The present invention is configured to vary the distance between the spray nozzle and the exposed and erodible surface of the solid block of chemical. This feature allows the user to vary the rate of chemical dispensed, based upon the type of chemical and the particular application. For a cleaning application, the optimum dispensing rate will be determined by the type of detergent, the type and amount of soil being removed, the type of fabric or hard surface being cleaned, the temperature of the solvent, and other factors. In this manner, the amount of cleaning chemical dispensed can more accurately meet the particular requirements of the situation and allow for improved quality and efficiency. The invention prevents underuse of the cleaning chemical and thereby provides sufficient cleaning product for the task, while at the same time preventing over-use of the cleaning product, which can result in undesirable residue and waste.
Another advantage of the present invention is that the solution concentration is readily adjustable. The concentration of cleaning chemical dispensed can be quickly changed by the user manually, or the concentration can be automatically controlled by suitable electronic means, such as an electrical and mechanical arrangement utilizing a manual control knob and a cable, or a more complex feedback mechanism, such as a servo system, for fully automatic control.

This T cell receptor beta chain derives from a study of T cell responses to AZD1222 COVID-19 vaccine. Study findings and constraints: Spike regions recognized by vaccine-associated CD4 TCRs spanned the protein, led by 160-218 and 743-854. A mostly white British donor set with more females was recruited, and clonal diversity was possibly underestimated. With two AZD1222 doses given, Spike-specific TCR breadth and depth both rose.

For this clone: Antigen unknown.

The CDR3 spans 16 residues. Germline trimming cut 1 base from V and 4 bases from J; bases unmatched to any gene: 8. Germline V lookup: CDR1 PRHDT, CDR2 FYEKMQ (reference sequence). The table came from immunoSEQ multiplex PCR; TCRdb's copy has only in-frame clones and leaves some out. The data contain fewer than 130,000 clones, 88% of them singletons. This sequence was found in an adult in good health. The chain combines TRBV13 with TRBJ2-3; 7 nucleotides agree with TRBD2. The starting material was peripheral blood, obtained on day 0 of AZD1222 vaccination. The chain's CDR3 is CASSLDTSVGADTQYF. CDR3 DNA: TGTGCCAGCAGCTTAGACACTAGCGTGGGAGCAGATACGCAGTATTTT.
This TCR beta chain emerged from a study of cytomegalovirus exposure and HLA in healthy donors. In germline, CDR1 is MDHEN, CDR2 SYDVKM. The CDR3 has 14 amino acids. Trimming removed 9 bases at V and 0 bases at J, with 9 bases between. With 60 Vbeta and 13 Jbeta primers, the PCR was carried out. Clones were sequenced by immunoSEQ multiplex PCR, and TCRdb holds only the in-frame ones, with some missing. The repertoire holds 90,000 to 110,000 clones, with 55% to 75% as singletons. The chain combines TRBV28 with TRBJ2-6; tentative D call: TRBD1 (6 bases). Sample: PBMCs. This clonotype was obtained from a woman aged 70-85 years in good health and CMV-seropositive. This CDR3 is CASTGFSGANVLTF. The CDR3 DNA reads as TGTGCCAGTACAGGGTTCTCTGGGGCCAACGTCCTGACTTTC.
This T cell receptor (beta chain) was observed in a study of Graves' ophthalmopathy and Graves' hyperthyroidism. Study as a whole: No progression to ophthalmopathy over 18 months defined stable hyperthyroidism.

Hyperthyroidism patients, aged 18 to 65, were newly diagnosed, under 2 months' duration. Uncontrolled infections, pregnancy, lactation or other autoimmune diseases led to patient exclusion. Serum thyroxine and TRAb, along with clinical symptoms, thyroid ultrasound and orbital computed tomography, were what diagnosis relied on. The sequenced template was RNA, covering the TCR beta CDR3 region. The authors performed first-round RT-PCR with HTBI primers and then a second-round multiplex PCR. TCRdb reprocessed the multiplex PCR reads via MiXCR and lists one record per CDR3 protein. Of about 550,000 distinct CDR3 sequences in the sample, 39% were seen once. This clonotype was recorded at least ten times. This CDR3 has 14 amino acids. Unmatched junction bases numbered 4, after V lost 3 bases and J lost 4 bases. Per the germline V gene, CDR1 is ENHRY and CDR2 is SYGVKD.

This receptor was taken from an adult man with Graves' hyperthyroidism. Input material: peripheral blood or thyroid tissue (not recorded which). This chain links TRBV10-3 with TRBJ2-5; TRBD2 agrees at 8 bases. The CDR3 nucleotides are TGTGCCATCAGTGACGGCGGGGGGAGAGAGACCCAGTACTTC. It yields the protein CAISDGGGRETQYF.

Yet another advantage of the present invention is that it allows for use of a solid block detergent, with its accompanying benefits of minimizing the possibility of skin contact with the wash chemical, allowing the solid wash chemical to be formed and packaged in the single step, and having predictable dissolving characteristics. A solid detergent also permits the combination of non-compatible ingredients, such as a silicon defoamer and a surfactant, which could not be effectively combined as liquids.
As used herein, the term "utilization point," when used in combination with concentrated chemical solution, refers to the point where the solution is used or stored, i.e., a wash tank, a reservoir, a spray nozzle, etc.
As used herein, the term "cleaning composition" refers to those compounds or mixtures commonly added to aqueous liquids to aid in the cleaning and rinsing of fabrics, wares, and hard surfaces. Such chemicals include detergents, softeners, bleaches, rinse aids, etc.
FIG. 1 is a schematic block diagram illustrating the flow paths for the dispenser of this invention.
FIG. 2 is a side elevational view of the preferred dispenser, with the cam support assembly holding the solid chemical in its highest position.
FIG. 3 is a side elevational view of the dispenser, with the cam support assembly holding the solid chemical in its middle position.
FIG. 4 is a side elevational view of the dispenser, with the cam support assembly holding the solid chemical in its lowest position.
FIG. 5 is an exploded, perspective view of the cam support assembly shown in FIGS. 2-4.
FIG. 6 is a perspective view of an upper portion of the dispenser assembly shown in FIGS. 2-5.
FIG. 7 is a top plan view of the visual indication means of the dispenser assembly shown in FIGS. 2-6.